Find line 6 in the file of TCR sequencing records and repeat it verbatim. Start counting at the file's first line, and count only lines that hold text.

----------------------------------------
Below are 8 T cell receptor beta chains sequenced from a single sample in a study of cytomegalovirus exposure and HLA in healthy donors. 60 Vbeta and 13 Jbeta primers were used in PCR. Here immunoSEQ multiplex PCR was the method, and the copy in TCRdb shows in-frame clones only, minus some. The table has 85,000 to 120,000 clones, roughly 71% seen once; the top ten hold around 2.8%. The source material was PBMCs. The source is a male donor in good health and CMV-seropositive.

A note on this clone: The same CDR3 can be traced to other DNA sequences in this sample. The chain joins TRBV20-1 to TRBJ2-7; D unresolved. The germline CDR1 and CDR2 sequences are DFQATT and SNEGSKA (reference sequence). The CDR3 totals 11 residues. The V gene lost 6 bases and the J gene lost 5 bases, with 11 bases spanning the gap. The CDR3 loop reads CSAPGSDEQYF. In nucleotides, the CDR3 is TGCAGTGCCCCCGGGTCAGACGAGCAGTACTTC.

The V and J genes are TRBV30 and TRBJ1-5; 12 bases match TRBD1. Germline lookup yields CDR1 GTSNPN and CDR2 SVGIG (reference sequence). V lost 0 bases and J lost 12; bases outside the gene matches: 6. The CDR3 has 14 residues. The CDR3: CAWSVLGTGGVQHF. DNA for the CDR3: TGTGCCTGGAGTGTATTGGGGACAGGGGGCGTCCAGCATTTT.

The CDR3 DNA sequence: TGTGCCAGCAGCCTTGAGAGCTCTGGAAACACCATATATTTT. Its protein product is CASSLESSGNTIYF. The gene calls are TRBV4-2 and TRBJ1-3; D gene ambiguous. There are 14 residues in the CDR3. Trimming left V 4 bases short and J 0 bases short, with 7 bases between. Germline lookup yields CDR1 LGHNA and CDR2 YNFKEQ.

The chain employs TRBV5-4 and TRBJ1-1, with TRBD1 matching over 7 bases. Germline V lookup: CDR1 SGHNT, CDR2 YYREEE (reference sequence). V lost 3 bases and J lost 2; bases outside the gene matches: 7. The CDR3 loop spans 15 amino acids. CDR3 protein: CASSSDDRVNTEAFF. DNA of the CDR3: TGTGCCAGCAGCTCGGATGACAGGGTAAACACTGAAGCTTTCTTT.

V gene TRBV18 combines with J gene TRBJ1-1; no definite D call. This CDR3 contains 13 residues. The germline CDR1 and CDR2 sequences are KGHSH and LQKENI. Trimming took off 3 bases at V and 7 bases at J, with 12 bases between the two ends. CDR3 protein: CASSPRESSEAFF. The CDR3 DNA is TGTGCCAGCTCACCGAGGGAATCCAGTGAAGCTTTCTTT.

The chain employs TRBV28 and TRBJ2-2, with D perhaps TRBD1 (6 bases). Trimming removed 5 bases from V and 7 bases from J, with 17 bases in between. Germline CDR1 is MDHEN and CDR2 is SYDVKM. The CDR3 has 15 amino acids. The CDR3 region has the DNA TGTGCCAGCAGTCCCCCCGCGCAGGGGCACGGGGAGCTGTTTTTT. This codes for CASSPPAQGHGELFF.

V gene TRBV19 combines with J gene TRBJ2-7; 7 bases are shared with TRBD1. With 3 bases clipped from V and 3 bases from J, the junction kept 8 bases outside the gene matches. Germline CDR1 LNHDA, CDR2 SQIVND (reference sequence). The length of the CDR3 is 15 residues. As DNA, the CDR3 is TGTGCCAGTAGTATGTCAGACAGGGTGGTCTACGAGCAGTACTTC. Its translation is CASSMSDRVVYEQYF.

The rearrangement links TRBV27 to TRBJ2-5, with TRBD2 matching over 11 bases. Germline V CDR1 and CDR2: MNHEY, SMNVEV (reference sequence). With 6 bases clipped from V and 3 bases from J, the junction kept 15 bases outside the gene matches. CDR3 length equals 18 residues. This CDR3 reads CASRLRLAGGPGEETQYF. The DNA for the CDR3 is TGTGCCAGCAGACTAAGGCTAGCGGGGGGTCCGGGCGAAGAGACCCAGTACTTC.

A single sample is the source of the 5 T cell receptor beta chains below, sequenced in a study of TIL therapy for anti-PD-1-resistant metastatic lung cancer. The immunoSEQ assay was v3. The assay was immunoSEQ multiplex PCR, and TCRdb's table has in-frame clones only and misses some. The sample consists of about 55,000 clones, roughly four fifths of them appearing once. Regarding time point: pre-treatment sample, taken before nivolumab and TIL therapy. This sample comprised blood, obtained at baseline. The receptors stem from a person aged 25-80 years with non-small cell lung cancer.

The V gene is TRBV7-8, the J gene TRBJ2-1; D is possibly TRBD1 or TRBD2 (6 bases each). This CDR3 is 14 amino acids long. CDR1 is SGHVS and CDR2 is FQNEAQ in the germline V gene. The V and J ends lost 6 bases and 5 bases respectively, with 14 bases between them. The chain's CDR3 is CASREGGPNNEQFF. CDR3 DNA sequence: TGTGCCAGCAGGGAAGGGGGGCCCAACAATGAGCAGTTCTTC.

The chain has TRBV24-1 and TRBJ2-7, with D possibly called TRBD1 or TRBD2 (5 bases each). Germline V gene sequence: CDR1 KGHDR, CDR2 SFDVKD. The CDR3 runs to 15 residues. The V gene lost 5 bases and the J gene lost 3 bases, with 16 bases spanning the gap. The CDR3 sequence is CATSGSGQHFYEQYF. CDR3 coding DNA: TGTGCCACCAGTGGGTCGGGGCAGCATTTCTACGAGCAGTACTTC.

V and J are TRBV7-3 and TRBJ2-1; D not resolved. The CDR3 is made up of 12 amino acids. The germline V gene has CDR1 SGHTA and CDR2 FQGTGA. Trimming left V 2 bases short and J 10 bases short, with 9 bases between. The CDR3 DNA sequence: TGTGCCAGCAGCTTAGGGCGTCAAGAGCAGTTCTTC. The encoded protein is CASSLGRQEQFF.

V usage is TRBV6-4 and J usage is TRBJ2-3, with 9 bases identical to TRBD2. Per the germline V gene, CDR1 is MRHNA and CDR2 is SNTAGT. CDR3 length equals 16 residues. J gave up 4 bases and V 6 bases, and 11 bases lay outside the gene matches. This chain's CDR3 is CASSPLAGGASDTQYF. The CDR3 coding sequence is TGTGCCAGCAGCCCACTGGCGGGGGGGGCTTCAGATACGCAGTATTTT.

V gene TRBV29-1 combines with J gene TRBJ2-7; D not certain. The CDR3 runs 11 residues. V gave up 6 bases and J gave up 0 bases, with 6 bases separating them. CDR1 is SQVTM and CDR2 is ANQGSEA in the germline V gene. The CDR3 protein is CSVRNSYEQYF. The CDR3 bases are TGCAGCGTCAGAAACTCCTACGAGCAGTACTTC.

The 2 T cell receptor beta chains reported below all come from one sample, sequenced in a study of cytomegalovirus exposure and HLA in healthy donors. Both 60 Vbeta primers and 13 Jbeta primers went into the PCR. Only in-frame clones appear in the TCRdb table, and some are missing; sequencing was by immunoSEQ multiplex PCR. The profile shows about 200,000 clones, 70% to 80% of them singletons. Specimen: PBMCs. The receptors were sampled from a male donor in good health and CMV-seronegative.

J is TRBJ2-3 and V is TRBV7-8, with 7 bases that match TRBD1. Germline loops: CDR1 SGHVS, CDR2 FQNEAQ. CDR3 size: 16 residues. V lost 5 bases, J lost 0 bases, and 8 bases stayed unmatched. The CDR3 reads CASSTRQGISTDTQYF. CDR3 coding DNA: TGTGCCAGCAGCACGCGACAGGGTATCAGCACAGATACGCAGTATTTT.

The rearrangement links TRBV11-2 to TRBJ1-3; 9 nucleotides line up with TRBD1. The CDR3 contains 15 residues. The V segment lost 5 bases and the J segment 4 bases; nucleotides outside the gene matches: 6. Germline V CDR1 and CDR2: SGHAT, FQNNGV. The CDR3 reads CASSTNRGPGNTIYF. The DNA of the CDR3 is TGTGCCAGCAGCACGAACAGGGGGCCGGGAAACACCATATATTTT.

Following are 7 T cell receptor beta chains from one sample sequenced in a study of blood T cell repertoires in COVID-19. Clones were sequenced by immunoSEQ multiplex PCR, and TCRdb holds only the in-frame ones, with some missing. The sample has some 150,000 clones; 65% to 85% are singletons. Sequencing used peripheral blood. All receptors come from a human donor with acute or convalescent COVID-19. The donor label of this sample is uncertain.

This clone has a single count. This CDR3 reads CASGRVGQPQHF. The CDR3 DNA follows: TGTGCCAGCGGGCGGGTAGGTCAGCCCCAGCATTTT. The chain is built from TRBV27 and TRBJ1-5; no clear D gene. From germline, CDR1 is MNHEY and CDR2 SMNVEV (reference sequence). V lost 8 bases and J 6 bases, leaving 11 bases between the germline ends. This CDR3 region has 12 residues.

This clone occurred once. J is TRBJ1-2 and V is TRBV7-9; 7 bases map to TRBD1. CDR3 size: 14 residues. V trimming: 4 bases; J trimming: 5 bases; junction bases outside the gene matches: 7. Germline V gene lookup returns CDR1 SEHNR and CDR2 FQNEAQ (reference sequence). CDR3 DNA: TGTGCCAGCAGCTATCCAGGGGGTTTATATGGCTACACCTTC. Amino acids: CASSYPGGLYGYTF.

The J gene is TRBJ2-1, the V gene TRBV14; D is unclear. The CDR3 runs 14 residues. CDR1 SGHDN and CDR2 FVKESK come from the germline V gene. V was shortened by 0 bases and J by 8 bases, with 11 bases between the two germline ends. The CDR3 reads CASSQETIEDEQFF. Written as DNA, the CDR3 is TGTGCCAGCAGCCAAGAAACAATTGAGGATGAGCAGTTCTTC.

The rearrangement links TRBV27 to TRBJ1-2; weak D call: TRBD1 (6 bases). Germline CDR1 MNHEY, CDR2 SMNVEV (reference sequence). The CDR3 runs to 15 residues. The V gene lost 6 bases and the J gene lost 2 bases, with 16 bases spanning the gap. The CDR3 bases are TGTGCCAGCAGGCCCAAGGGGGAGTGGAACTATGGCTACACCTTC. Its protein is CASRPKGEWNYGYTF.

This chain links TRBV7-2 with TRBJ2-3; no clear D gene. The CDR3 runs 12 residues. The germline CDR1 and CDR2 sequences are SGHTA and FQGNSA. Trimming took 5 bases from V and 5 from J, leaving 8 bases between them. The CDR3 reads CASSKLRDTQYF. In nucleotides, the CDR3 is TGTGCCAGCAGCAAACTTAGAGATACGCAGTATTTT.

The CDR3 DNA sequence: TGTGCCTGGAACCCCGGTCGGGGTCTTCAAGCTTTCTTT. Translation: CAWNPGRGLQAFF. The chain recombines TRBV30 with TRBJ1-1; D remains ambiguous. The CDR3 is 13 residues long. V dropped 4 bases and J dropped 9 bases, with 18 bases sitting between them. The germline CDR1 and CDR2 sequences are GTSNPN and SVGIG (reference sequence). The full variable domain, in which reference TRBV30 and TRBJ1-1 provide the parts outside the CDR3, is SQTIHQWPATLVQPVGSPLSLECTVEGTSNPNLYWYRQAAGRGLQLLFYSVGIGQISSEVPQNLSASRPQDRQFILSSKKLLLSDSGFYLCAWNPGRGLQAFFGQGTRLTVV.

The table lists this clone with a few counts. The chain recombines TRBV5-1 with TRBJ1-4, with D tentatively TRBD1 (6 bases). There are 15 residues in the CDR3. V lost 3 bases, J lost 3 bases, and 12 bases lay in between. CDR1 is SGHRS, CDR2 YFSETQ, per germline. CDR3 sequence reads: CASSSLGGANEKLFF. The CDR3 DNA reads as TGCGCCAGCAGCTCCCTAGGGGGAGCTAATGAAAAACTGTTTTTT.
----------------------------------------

V gene TRBV18 combines with J gene TRBJ1-1; no definite D call. This CDR3 contains 13 residues. The germline CDR1 and CDR2 sequences are KGHSH and LQKENI. Trimming took off 3 bases at V and 7 bases at J, with 12 bases between the two ends. CDR3 protein: CASSPRESSEAFF. The CDR3 DNA is TGTGCCAGCTCACCGAGGGAATCCAGTGAAGCTTTCTTT.